Ford v Ferrari review: My boys and I went back home and cross-checked the storyline. Of course there are some cinematic liberties, but most of the facts and the technical tweaks that went into perfecting the fastest car, are true to fact.
By Sapna Khajuria
Speed, thrills, and a lot of heart — this was definitely one rollercoaster worth the ride. It is a film about the most bitter rivalry in sports racing history, but it’s also a story of grit. There is a line in the film, “At 7000 rpm, everything fades. There’s just a body moving through space and time. The only question that matters is: Who are you?”
It’s 1959 and Carrol Shelby (Matt Damon) is on a rainy racetrack when the thrill ends in a blackout. Years later, down but not out, courtesy a heart problem, Shelby is a car designer.
The reason behind the name of the movie — Enzo Ferrari refuses a merger of Ferrari with Ford, choosing Fiat instead, and sends some ugly insults for Ford, adding insult to injury. An enraged Henry Ford II issues an ultimatum to his staff, to come up with ideas to beat Ferrari at races, or be fired. Astronomical costs and high man-hours be damned; all he wants is for Ford to beat Ferrari at the world’s most prestigious car race, the 24 hours of Le Mans.
The story builds up to the creation of an eccentric crew that builds the fastest Ford car, the GT 40 (and later the GT 40 Mk. II) — the legendary Lee Iacocca from Ford, Shelby and his engineering team, and the most eccentric of the lot, a brilliant Christian Bale as hot-headed but daring race car driver (and struggling mechanic), Ken Miles.
There are many historical milestones the movie refers to. There’s the whole concept of teenagers as “invented” by post-war America. The Baby Boomer Generation is the real inspiration for Lee Iacocca’s vision: for Ford to think like Ferrari. That meant making new cars for post-War American teenagers with money to spare and the desire to drive fast, fancy cars; not the reliable, typical parent cars the previous generation drove.
There’s the pressure to live up to your more successful parents/grandparents- Enzo Ferrari’s barbed words aimed at Ford, “Tell him he is Henry Ford II, not Henry Ford” find their intended mark.
Back to the plot: Shelby is possibly the only American to have won the 24 hours of Le Mans race and he is Iacocca’s first contact. “Money can’t buy a win, but can buy the guy who can give you a shot”, says Shelby, accepting the unthinkable challenge of building the world’s best race car in just 90 days. He manages to convince an utterly disbelieving and curmudgeonly Ken Miles. Smooth sailing, right? Far from it.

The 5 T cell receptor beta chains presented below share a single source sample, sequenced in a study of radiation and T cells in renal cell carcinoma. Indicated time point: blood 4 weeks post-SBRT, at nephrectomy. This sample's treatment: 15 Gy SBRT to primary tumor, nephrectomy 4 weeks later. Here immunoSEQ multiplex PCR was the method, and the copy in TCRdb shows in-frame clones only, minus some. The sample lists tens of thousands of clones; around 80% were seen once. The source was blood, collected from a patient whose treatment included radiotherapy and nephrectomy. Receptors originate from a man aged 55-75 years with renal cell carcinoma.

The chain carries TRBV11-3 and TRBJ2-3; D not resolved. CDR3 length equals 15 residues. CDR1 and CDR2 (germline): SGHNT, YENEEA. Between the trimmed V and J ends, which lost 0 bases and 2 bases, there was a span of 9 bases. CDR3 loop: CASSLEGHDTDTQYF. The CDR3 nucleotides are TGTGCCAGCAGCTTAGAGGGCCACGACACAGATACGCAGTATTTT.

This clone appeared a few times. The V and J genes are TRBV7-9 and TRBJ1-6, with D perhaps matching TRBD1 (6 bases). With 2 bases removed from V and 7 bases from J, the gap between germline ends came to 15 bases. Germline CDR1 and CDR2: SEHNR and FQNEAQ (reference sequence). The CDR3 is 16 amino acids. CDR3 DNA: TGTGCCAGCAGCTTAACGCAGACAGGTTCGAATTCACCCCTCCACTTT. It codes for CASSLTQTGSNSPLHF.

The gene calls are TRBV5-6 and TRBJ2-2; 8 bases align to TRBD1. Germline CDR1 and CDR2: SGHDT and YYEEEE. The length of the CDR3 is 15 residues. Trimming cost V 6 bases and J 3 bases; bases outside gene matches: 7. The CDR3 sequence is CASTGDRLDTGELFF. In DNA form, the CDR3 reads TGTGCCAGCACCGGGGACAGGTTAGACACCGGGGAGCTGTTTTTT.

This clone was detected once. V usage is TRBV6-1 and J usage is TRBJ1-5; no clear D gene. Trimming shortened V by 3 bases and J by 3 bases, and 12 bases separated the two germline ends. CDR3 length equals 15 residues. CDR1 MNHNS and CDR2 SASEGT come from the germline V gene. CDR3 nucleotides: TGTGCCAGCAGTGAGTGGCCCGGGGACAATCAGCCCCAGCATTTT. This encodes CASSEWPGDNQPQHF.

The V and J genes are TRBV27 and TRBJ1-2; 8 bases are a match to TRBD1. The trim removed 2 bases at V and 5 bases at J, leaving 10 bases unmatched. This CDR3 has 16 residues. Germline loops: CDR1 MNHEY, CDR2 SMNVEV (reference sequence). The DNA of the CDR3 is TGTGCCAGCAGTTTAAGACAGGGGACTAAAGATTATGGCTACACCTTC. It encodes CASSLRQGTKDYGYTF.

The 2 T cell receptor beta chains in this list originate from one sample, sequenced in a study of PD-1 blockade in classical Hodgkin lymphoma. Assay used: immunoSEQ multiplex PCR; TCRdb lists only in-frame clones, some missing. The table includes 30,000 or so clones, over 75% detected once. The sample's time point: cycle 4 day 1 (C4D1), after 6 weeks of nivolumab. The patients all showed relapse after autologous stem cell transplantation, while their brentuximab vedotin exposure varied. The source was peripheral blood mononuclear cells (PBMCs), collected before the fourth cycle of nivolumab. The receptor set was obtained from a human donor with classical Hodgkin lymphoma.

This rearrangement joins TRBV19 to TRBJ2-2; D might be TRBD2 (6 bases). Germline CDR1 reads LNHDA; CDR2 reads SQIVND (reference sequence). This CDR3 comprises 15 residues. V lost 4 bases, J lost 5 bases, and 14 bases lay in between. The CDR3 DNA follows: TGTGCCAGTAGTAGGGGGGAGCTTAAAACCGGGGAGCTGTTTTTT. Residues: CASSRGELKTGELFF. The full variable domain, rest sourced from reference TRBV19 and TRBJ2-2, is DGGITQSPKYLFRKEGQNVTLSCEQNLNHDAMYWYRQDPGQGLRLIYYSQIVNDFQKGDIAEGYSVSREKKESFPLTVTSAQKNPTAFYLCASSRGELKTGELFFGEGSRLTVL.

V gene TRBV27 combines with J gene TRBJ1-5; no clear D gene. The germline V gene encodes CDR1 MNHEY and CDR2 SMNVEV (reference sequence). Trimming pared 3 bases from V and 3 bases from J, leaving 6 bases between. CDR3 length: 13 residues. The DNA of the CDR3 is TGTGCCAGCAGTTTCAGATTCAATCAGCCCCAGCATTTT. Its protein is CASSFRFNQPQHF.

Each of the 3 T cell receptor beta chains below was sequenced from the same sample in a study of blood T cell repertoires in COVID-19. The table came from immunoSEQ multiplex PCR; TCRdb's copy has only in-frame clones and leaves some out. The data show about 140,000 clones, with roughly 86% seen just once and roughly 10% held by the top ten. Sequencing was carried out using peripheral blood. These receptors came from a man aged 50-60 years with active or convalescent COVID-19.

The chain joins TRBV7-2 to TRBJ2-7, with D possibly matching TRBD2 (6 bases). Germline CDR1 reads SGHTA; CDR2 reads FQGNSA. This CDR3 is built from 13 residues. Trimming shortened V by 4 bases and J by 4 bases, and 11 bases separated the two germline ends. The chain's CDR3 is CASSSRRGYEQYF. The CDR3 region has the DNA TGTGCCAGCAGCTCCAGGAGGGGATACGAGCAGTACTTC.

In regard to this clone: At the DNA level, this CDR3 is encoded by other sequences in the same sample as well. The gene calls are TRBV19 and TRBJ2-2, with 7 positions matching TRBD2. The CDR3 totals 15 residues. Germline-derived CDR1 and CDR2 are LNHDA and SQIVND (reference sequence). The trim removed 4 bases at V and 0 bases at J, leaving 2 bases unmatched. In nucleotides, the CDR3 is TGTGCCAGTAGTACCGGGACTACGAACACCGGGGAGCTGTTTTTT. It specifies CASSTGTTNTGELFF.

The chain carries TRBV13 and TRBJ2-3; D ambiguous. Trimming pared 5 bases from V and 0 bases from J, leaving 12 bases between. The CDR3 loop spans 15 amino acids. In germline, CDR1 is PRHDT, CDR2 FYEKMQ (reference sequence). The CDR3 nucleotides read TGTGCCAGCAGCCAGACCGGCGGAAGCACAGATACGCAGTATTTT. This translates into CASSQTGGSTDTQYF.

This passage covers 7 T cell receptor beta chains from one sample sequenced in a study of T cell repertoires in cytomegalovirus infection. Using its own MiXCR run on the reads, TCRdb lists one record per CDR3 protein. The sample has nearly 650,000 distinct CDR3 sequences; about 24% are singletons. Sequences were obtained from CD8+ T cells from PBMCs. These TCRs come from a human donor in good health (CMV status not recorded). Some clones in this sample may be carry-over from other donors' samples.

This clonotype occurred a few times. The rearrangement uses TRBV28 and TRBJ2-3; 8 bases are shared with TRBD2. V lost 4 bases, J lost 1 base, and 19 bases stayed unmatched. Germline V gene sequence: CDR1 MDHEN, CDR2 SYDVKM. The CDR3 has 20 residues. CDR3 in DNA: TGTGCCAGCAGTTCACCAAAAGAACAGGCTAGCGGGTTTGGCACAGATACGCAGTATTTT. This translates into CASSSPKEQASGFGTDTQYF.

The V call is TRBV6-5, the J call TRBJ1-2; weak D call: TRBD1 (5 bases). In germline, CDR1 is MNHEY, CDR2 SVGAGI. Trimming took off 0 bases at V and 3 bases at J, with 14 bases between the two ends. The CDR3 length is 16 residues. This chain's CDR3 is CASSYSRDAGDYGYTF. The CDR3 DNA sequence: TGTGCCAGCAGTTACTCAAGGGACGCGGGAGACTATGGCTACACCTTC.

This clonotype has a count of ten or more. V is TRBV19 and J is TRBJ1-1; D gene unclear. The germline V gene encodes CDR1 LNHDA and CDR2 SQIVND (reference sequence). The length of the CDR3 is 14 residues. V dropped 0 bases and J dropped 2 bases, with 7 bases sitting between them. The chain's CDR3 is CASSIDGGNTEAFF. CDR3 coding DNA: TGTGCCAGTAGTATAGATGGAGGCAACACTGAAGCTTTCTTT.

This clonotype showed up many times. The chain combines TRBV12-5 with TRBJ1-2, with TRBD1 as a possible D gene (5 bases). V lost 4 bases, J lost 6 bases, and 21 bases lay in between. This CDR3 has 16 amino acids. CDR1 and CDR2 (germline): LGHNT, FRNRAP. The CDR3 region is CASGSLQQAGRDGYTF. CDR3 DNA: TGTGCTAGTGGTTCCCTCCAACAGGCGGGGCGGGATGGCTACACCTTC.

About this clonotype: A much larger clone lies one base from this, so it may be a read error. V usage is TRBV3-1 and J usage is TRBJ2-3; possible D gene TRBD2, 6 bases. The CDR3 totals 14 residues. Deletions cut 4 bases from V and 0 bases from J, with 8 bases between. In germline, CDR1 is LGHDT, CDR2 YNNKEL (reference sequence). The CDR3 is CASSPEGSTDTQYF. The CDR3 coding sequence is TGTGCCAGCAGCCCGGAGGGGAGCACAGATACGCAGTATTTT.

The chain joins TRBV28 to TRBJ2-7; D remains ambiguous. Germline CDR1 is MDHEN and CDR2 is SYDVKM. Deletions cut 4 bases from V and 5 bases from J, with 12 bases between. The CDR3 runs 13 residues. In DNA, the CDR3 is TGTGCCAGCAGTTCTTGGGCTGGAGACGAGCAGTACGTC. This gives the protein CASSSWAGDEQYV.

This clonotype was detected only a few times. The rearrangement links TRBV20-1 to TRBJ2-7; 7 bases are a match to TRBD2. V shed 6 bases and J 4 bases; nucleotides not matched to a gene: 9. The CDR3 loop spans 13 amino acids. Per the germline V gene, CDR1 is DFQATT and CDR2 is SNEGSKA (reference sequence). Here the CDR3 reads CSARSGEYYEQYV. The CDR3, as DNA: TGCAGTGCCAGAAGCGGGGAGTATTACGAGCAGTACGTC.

There is the angle of Leo Beebe, Ford’s vice president who wants to run the racing division without Shelby and Miles. Miles does not fit Beebe’s image of a wholesome American race car driver, and he proceeds to sign up others for the races preceding the 1966 Le Mans.
All of Ford’s Beebe-approved cars lose, but Miles figures out each and every problem with the cars, sitting across the Atlantic, listening to his radio.
Does Leo Beebe aka the Suit manage to get another race car driver of his choice for the 1966 Le Mans race, just to prove a point? Does the naturally talented and motivated Ken Miles win the historic race? There are moments there where you will alternate between waiting for your heartbeat to stop racing, and for the lump in your throat to go away.
My boys and I went back home and cross-checked the storyline. Of course, there are some cinematic liberties, but most of the facts and the technical tweaks that went into perfecting the fastest car, are true to fact.
What we loved:
The slick races, getting to learn about an exciting story from history, and Christian Bale’s ability to communicate just about everything without having to speak. Without giving away the spoilers, watch out for his expression at the very end of “the” 1966 Le Mans race.
Apart from the high adrenaline car races, some of my almost-teens’ favourite scenes were those of Miles with his son, and the friendship between Miles and Shelby. The rough housing and fights resonated with them, and drew some laughs from them (plus a side note, with a straight face, to me on “see, even they fight and we’re just kids”.)
What’s a bit iffy:
I would have loved to see more sequences in the storyline about Molly, Ken’s wife. She seemed to have been an equal partner in his journey, yet there was just one well-filmed scene with her expressing her frustrations with Ken’s choices. That, and the fact that the movie could have been about 10 minutes shorter, is the only notch in the slightly iffy column for me.
Should you watch it:
The movie is best watched with teenagers. Perhaps best to leave younger children behind; they will go in expecting a movie like the Disney Cars series, and will quickly tire of its slow buildup and relatively serious storyline.
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There is occasional mild foul language. Like I said, best to have slightly older children in tow.
What to speak to your children about:
However cheesy most movies about underdogs may be, they do strike a chord, more so with slightly older children, who appreciate a chance to see real life struggles. There’s plenty written about how the current generation is blissfully unaware of real struggles; make them watch this one and wait for them to have a chat with you. You’d be surprised about how much they do observe.
Remember the line about everything fading at 7000 rpm? Being in the “zone” where you fade everything out, can be different doe different people For my boys and me, it is swimming. What’s your 7000 rpm zone? Worth chatting to the children about finding their own “7000 rpm zone”.
(The writer is a lawyer by training, who would rather be a full-time globetrotter, and mom to 12-year-old twin boys who share her love for all things filmy.)
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